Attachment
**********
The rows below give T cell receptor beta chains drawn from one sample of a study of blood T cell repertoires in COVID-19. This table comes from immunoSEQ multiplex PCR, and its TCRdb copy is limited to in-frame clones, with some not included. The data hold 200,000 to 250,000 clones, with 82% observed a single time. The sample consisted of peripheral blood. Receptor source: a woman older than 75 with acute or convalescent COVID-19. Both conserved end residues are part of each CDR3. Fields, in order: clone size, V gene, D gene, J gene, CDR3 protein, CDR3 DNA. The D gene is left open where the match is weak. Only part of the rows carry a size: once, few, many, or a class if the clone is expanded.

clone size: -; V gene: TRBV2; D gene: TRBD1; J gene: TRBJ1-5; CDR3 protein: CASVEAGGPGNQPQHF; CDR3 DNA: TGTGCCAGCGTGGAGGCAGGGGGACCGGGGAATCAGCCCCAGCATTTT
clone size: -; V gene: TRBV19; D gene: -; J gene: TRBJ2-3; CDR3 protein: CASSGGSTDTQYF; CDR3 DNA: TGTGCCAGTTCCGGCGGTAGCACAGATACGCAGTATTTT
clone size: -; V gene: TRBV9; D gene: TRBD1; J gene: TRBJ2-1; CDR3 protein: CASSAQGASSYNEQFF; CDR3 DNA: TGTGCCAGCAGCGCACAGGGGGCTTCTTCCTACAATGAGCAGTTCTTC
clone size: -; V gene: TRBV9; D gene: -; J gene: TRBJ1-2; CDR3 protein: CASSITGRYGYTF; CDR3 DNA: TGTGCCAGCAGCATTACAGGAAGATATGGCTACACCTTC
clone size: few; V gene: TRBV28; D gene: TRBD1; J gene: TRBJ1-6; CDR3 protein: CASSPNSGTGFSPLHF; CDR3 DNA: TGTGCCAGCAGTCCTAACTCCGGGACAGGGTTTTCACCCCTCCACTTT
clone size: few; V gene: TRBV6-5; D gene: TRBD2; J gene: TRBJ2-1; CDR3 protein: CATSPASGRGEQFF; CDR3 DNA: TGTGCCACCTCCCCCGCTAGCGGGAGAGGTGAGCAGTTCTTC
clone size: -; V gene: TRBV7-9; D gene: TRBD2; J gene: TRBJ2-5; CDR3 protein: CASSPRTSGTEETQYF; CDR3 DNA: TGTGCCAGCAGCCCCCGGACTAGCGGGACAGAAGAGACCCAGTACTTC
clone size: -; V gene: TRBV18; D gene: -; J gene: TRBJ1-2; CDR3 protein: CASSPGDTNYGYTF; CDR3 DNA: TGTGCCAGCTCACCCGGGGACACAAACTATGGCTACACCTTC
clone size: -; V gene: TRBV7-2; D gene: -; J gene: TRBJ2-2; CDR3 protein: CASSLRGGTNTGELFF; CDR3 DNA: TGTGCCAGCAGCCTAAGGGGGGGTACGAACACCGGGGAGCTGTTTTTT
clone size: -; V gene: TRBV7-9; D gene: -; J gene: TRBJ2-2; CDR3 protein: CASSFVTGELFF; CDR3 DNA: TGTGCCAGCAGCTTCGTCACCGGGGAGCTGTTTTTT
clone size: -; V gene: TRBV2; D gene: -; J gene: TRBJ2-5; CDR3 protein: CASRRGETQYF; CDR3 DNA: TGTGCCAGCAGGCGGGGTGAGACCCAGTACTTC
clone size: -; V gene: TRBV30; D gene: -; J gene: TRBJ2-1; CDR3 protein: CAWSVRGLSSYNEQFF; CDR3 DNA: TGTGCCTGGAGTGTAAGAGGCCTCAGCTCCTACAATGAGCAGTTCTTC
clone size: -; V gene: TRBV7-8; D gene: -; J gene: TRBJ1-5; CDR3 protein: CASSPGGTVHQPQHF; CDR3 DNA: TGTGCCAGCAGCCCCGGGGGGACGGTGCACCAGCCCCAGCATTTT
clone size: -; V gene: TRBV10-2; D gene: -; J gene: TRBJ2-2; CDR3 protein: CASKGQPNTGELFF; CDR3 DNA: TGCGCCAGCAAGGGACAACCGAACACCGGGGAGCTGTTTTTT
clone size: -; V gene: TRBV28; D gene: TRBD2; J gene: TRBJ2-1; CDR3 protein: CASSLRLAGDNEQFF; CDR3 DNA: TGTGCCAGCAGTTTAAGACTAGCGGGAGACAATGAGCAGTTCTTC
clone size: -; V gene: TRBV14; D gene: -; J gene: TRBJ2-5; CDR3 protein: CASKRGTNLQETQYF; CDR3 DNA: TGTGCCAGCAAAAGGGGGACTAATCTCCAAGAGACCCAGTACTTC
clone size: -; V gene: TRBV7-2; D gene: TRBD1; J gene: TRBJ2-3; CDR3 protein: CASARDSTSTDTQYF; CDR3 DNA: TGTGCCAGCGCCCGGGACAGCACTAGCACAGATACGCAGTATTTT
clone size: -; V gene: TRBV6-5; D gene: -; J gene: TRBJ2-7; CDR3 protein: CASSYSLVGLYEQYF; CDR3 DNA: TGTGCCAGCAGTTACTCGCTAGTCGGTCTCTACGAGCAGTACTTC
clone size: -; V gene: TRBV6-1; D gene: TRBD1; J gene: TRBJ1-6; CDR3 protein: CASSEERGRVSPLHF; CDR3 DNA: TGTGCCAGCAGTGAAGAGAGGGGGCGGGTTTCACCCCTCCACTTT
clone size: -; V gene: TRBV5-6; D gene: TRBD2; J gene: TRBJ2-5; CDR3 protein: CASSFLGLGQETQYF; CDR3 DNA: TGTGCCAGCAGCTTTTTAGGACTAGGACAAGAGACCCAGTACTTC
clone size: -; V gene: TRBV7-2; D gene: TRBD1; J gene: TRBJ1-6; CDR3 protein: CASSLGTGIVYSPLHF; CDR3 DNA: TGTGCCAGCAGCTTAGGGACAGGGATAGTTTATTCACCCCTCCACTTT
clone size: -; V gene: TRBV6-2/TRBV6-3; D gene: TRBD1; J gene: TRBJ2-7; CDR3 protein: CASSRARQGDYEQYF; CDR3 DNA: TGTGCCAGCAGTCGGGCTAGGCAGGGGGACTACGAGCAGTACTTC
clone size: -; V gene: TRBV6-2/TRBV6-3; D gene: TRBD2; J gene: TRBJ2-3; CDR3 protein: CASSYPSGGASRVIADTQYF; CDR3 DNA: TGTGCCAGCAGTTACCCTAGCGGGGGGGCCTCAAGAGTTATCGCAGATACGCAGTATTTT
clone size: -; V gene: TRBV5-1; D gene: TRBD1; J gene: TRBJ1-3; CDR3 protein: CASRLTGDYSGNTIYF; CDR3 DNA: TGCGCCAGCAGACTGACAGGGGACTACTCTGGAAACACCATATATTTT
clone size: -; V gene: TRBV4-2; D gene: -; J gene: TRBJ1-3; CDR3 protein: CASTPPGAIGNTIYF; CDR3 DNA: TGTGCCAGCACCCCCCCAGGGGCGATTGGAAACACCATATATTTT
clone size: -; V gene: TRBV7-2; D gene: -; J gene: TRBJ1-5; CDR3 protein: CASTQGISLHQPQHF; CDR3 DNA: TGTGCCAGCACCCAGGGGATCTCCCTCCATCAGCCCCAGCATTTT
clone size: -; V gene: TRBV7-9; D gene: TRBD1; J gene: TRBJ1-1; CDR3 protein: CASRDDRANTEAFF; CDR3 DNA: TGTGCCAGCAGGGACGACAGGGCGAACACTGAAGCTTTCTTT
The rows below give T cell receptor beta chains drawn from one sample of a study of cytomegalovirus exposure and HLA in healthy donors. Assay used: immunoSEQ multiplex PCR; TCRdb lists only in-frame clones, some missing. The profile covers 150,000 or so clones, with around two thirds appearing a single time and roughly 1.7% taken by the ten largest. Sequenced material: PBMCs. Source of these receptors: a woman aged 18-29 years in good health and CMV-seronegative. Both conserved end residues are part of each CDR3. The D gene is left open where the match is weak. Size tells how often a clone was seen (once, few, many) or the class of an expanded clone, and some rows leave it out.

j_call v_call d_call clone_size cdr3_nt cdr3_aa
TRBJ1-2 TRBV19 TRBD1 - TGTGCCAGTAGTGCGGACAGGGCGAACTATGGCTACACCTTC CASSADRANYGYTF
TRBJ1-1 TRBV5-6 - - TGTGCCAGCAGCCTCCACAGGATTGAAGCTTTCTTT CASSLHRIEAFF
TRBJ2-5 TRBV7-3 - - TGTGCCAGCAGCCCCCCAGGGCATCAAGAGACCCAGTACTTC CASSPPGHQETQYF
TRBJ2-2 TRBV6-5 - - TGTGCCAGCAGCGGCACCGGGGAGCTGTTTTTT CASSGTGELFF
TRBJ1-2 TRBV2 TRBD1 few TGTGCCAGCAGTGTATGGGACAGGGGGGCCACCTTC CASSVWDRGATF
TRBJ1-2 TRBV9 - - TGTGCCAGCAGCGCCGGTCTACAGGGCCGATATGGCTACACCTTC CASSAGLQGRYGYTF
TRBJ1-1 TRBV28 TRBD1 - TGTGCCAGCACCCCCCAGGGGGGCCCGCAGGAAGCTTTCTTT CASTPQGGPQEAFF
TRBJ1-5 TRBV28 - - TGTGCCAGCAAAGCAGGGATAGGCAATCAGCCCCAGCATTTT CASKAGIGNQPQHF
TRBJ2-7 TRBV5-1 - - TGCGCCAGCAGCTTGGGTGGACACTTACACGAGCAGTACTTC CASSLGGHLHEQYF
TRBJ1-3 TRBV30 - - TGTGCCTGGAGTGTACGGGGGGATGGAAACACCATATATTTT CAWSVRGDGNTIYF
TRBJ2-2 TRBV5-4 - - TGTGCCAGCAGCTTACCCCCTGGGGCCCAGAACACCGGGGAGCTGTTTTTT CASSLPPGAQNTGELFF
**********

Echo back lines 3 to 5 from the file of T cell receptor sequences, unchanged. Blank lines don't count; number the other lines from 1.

clone size: -; V gene: TRBV19; D gene: -; J gene: TRBJ2-3; CDR3 protein: CASSGGSTDTQYF; CDR3 DNA: TGTGCCAGTTCCGGCGGTAGCACAGATACGCAGTATTTT
clone size: -; V gene: TRBV9; D gene: TRBD1; J gene: TRBJ2-1; CDR3 protein: CASSAQGASSYNEQFF; CDR3 DNA: TGTGCCAGCAGCGCACAGGGGGCTTCTTCCTACAATGAGCAGTTCTTC
clone size: -; V gene: TRBV9; D gene: -; J gene: TRBJ1-2; CDR3 protein: CASSITGRYGYTF; CDR3 DNA: TGTGCCAGCAGCATTACAGGAAGATATGGCTACACCTTC